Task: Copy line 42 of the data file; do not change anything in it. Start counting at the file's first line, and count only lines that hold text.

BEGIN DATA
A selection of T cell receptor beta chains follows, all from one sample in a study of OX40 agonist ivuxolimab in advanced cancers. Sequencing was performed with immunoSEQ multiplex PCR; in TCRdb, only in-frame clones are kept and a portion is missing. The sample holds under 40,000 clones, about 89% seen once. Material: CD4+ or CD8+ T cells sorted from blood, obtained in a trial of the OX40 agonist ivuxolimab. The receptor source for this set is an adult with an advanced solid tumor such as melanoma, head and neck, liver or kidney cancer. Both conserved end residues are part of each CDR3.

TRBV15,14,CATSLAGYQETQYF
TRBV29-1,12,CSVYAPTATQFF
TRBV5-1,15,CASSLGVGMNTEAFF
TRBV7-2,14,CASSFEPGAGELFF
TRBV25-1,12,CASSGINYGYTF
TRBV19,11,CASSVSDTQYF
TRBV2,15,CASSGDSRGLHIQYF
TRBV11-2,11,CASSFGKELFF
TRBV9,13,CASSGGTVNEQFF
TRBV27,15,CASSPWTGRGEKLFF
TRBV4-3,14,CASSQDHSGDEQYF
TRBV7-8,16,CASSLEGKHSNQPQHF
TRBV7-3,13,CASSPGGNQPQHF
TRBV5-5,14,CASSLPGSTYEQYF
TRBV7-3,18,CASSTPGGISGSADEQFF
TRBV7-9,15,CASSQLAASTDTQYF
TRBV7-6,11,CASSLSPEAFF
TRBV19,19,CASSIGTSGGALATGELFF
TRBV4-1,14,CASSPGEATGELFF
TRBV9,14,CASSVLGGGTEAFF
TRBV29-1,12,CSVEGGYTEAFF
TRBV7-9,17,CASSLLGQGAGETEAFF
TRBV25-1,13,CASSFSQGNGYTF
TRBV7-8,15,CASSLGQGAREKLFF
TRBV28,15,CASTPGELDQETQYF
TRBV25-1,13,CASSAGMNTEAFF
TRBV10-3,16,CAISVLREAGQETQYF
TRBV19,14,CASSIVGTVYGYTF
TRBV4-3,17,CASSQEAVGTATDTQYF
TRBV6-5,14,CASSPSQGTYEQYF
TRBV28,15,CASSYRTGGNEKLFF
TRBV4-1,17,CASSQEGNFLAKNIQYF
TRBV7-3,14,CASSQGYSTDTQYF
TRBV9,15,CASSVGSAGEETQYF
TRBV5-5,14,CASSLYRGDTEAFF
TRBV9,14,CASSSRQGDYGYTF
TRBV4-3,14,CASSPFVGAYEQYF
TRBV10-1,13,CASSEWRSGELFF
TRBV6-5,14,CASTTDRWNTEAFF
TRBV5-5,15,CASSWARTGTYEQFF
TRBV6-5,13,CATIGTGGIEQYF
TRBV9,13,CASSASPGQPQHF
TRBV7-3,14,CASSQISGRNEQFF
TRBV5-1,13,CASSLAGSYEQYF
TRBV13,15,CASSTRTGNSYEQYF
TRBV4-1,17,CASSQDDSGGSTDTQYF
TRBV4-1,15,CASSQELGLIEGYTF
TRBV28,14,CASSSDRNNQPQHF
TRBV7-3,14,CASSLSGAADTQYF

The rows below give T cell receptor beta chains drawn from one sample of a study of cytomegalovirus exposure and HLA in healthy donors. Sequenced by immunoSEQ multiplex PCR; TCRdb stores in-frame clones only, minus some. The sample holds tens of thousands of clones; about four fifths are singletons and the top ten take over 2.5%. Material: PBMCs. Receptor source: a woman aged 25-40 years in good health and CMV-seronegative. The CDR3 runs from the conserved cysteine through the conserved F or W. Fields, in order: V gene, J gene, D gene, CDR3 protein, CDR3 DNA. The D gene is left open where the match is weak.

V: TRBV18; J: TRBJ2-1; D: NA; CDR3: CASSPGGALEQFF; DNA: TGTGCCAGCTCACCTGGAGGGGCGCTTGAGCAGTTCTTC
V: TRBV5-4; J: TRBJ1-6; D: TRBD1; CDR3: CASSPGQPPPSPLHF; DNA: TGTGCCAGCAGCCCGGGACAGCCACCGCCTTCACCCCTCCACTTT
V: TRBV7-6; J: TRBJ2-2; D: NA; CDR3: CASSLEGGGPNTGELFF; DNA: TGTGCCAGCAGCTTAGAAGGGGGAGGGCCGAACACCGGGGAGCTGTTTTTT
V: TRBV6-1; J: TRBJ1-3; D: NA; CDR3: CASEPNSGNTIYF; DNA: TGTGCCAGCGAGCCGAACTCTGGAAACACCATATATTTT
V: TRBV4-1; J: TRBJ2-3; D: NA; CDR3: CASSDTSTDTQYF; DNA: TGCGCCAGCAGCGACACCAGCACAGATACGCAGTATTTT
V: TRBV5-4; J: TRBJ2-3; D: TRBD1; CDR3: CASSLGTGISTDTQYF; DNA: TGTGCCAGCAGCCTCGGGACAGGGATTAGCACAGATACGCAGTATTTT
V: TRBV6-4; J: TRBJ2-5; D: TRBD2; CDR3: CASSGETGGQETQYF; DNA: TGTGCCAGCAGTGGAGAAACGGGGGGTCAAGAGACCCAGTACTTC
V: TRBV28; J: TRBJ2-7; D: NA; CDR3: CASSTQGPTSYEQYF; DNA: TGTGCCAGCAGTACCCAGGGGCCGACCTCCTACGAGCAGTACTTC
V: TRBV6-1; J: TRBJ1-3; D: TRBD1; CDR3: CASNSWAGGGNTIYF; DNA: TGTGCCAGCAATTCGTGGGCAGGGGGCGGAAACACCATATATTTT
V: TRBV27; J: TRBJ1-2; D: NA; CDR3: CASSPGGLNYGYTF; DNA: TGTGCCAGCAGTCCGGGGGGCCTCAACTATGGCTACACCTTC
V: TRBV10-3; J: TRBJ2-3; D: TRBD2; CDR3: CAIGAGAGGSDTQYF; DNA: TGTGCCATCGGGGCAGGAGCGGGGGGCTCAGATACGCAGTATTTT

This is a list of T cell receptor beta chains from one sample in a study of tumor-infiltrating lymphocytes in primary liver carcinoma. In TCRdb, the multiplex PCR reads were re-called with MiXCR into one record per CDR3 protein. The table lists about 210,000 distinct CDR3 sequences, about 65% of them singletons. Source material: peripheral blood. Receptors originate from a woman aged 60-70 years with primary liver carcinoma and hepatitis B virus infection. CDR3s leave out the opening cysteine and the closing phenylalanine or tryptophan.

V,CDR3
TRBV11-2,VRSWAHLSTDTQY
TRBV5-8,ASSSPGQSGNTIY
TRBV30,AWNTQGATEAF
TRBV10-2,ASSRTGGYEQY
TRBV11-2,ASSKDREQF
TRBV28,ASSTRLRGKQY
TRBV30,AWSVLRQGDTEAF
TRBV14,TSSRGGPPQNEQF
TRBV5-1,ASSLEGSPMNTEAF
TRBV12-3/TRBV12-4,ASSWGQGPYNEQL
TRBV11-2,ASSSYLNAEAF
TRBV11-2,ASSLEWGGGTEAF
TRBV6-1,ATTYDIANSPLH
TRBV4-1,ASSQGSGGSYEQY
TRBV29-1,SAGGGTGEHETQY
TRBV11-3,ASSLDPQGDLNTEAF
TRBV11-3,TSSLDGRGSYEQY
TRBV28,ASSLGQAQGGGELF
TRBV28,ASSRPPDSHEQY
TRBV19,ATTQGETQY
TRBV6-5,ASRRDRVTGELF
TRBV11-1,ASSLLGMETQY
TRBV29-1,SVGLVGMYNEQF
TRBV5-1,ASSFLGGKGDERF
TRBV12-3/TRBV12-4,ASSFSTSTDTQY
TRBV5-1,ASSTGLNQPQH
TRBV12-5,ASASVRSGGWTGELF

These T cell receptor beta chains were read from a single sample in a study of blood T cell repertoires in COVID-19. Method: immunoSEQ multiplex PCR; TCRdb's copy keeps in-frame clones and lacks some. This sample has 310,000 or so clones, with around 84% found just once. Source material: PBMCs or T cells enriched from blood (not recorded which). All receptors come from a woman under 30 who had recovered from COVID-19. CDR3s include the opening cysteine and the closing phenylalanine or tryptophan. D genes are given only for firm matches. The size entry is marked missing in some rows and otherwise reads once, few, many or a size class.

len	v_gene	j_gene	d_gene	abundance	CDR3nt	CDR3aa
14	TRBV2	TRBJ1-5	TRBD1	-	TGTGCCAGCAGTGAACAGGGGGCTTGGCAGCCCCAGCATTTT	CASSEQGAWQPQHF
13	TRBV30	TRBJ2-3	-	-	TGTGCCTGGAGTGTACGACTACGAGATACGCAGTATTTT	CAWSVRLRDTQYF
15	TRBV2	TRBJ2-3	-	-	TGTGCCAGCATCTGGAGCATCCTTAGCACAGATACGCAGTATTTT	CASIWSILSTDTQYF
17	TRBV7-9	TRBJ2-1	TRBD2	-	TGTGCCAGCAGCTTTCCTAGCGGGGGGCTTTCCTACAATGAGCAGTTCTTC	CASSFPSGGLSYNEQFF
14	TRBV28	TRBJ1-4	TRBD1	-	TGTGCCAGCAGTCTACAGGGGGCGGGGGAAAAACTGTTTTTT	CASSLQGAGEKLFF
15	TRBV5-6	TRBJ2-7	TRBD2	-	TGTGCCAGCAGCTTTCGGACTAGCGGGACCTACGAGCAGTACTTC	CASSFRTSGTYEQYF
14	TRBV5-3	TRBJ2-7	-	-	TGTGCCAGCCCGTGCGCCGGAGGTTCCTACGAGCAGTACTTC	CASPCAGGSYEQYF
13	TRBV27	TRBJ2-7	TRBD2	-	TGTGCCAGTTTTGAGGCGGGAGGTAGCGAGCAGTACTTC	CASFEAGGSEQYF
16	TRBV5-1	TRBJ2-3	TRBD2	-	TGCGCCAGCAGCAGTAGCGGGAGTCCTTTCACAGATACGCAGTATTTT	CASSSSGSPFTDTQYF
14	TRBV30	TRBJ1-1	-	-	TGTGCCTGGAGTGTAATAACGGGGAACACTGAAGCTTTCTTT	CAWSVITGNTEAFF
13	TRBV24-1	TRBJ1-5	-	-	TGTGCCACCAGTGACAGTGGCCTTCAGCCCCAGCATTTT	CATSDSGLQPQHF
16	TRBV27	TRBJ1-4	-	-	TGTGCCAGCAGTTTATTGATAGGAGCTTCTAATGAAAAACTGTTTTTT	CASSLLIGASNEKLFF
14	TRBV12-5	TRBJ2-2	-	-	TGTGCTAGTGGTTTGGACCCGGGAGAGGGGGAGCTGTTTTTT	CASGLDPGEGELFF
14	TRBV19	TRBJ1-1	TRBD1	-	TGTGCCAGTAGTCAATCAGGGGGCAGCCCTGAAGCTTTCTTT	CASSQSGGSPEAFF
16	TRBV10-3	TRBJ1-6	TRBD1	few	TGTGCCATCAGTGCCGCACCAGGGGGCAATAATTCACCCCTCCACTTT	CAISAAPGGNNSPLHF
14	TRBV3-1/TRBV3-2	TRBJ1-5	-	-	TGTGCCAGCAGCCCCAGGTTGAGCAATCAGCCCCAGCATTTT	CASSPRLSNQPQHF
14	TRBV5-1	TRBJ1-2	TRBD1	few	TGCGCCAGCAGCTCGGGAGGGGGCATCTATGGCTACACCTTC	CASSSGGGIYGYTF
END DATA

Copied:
TRBV6-5,13,CATIGTGGIEQYF